U.S. political pollsters predicted one outcome, yet voters decided something else. Over the last few weeks, since the late hours of November 9, pundits have been trying to decipher how their predictions were so skewed and why so many experts were so monumentally wrong about the 2016 Presidential election tally.

In one word: Data.

The election’s results provide valuable, even painful, lessons for mobile marketers about the significant role that data plays in nearly everything they – and their customers – do.

Of course, the immediate question after President-Elect Donald Trump emerged as the winner was HOW? Were predictions of a close-but-certain win by Sen. Hillary Clinton based on wrong data? Incomplete data? Outdated data? Was data taken out of context or misinterpreted? Did Trump's presence in the campaign skew data or insert never-before-captured data into the equation?

Many questions have emerged and, regardless of one's political affiliation, here are some of our thoughts on what mobile marketers can take away from this year’s Presidential election:  

1. Value voluntarily offered data and use it to understand your audience: Surveys and polls have limitations, especially if underlying data is based on historical patterns or traditional assumptions.  Mobile marketers benefit by having access to data that is (in many cases) offered voluntarily by consumers – not solicited by outsiders. As such, marketing data should be valued for its personal insights and treated with a level of trust that does not exist with data from activities like political polls or surveys.

2. Keep collecting real-time data to maintain a pulse on the market: Some political observers noted that 2016 predictive data was flawed because Presidential elections occur every four years – a long interval in which sentiments, behaviors, preferences and “marketplace” situations can change substantially. Mobile marketers, however, have access to never-ending streams of real-time, relevant data, and they can keep collecting, analyzing and leveraging it for deeper insights and more personal connections. Even if data has no immediate value, keep collecting it so that it's available for future activities, to create benchmarks or to monitor change over time. When the opportunity arises, you'll still have a finger on the pulse of your customers.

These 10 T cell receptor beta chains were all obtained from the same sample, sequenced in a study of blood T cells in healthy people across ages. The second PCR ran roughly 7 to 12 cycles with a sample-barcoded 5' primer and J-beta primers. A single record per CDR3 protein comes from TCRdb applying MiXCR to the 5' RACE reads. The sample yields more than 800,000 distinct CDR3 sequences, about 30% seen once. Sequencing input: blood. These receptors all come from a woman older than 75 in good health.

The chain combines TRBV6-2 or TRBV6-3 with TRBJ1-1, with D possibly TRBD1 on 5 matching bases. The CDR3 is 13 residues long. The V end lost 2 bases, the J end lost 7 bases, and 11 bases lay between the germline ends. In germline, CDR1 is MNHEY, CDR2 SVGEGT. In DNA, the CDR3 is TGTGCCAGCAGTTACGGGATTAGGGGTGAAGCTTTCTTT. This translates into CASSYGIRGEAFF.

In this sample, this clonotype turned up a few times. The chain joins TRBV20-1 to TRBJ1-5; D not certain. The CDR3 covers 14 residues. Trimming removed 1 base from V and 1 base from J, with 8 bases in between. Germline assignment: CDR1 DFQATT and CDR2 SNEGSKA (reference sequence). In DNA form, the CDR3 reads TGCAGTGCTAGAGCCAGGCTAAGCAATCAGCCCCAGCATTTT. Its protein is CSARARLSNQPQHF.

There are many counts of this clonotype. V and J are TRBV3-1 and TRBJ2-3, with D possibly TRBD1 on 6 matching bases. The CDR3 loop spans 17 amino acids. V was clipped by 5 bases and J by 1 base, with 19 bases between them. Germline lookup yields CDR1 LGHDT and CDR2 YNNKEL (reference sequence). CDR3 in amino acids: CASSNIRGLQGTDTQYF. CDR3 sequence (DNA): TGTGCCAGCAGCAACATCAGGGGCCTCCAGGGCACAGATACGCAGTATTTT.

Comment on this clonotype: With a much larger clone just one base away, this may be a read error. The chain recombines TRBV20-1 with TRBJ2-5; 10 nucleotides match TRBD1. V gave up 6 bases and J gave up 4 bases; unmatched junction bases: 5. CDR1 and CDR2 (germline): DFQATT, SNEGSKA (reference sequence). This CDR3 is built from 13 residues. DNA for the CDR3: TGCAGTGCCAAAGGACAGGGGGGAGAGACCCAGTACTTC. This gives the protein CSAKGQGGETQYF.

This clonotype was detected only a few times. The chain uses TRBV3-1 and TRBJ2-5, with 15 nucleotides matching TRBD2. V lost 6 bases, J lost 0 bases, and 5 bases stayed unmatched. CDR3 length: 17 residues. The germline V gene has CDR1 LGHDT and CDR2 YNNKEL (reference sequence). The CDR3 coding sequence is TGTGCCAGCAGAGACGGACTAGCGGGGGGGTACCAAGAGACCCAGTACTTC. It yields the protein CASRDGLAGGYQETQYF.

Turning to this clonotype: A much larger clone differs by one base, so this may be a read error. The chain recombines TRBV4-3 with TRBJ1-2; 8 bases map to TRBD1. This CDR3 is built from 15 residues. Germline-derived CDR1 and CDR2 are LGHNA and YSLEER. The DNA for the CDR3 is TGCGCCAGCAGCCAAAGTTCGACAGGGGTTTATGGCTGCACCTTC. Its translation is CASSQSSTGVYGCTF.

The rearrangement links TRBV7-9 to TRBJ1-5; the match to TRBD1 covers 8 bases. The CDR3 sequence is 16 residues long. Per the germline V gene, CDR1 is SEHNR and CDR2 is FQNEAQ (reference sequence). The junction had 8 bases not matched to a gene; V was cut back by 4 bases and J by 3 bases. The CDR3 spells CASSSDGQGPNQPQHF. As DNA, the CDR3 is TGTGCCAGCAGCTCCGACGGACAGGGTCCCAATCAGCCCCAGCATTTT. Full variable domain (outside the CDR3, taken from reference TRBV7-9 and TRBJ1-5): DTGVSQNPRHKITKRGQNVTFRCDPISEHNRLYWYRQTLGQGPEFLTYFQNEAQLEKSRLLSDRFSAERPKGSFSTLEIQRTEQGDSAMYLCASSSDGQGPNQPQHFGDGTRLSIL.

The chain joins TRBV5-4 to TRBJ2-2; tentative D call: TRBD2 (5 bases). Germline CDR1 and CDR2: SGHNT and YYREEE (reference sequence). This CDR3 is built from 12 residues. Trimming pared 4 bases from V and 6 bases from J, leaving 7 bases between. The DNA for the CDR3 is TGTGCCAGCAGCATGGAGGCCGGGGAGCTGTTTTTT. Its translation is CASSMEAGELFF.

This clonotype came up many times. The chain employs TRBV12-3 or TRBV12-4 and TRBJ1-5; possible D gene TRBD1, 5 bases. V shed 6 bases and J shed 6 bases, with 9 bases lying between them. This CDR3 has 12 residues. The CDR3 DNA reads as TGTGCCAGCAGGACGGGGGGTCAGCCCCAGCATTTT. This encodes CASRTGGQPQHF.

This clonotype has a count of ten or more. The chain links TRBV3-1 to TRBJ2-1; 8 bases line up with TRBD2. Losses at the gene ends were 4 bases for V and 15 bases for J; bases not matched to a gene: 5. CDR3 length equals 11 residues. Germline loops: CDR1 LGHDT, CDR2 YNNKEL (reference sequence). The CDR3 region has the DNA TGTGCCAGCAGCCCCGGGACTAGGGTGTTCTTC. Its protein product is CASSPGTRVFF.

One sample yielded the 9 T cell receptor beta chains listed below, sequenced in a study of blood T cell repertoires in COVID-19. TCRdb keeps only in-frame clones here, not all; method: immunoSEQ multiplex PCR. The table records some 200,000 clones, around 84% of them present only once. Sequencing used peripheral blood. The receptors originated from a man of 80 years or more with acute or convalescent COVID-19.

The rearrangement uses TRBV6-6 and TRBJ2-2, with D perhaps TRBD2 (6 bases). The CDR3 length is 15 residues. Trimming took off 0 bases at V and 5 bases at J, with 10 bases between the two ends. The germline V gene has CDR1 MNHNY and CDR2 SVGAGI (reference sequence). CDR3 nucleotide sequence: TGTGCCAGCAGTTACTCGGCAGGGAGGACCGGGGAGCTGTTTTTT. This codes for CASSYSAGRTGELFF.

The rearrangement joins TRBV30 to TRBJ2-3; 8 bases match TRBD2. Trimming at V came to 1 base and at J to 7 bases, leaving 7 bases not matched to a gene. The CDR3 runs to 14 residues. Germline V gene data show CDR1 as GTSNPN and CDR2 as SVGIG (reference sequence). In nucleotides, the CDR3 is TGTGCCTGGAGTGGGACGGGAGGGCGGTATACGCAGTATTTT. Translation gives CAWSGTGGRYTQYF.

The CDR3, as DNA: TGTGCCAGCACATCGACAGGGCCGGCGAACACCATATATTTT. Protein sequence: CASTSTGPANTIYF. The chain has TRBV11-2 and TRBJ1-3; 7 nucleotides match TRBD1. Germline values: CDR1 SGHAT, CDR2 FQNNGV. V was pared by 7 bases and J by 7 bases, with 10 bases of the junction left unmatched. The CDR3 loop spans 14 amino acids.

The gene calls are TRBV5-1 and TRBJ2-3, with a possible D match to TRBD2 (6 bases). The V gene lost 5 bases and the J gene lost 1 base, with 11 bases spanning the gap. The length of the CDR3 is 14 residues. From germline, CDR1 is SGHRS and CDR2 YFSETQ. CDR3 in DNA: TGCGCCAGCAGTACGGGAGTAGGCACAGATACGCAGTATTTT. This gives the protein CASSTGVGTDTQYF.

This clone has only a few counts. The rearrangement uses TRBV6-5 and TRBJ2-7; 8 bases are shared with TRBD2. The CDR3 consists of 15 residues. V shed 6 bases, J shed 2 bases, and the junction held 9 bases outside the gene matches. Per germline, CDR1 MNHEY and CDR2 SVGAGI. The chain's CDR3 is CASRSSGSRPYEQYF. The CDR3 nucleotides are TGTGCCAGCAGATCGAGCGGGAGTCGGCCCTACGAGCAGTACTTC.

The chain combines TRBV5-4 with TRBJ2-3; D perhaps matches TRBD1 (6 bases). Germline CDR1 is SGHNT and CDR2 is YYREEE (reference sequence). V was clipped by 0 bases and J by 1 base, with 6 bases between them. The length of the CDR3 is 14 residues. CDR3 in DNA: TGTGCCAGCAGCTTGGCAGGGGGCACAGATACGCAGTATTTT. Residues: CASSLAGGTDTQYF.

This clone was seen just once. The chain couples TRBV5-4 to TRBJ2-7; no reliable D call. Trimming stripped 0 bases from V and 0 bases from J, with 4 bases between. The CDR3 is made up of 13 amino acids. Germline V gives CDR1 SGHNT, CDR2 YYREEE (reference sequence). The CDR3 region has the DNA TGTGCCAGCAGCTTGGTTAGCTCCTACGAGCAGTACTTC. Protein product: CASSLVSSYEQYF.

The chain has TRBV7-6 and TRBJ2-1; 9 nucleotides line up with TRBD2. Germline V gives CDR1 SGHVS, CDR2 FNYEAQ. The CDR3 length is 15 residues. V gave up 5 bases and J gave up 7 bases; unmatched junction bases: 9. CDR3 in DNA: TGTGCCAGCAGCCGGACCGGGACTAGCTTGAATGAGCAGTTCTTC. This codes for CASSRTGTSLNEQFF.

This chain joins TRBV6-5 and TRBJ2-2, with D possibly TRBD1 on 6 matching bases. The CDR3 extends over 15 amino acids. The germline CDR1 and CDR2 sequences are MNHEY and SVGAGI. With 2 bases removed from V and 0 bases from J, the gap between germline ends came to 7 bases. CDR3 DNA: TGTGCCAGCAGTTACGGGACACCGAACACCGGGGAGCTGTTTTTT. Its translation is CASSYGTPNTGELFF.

3. Use the right data for the right channel: Perhaps political surveys missed certain audiences or asked the wrong questions. Maybe some respondents – upset at the entire political process – weren't completely honest. As a result, pundits were making predictions based on flawed data, or relying too heavily on survey responses to predict actual voting behaviors. In marketing, it's important to use the right data for the right channel. Marketers can use data from the mobile environment, for instance, to make decisions about and drive actions in other marketing channels or even non-digital environments. Example: Measure retail foot traffic via geofences to influence and identify the best locations to set up new retail spaces, displays or interactive areas.

4. Integrate bits of data to tell the whole story: Marketers, like politicians, collect a lot of data from many sources. The most efficient and reliable way to act on data is to remove it from data silos and integrate all information so that it can be analyzed fully and contextually, not as one-off insights. Individual marketing data points from email, in-store, online, CRM and mobile initiatives, for example, tell individual stories about those specific activities. But together, they tell the full story of the entire marketing strategy. When all data is integrated, it's less likely that key insights will be missed or overlooked.

5. Examine data without bias: Numbers don't lie, and data tells a story – assuming that analysts and marketers approach data with open minds and without bias or expectations. Bias increases the possibility that marketers will miss the obvious. – or avoid seeing potential outcomes for what they are. Look at data for what it is. If what you see isn't clear, find more data to help complete the picture.

6. Remember that marketing is still about relationships with consumers - you know, real people: Political polling data told one story, but actually listening to and talking with voters determined the election. In marketing, take the data at face value but analyze what's going on across channels to truly understand your customers' underlying sentiments, experiences and intentions. Personalize your messages with the data as much as possible to make sure you're hitting the mark with your messages or campaigns, paying attention to the obvious, and listening to what your customers are telling you in return.

Data can be used for message optimization, customer engagement and feedback, onboarding, social engagement and other key activities. The possibilities are endless. Find specific data-related tactics in the Swrve Cookbook, and let us know if we can help you get the most out of your marketing data.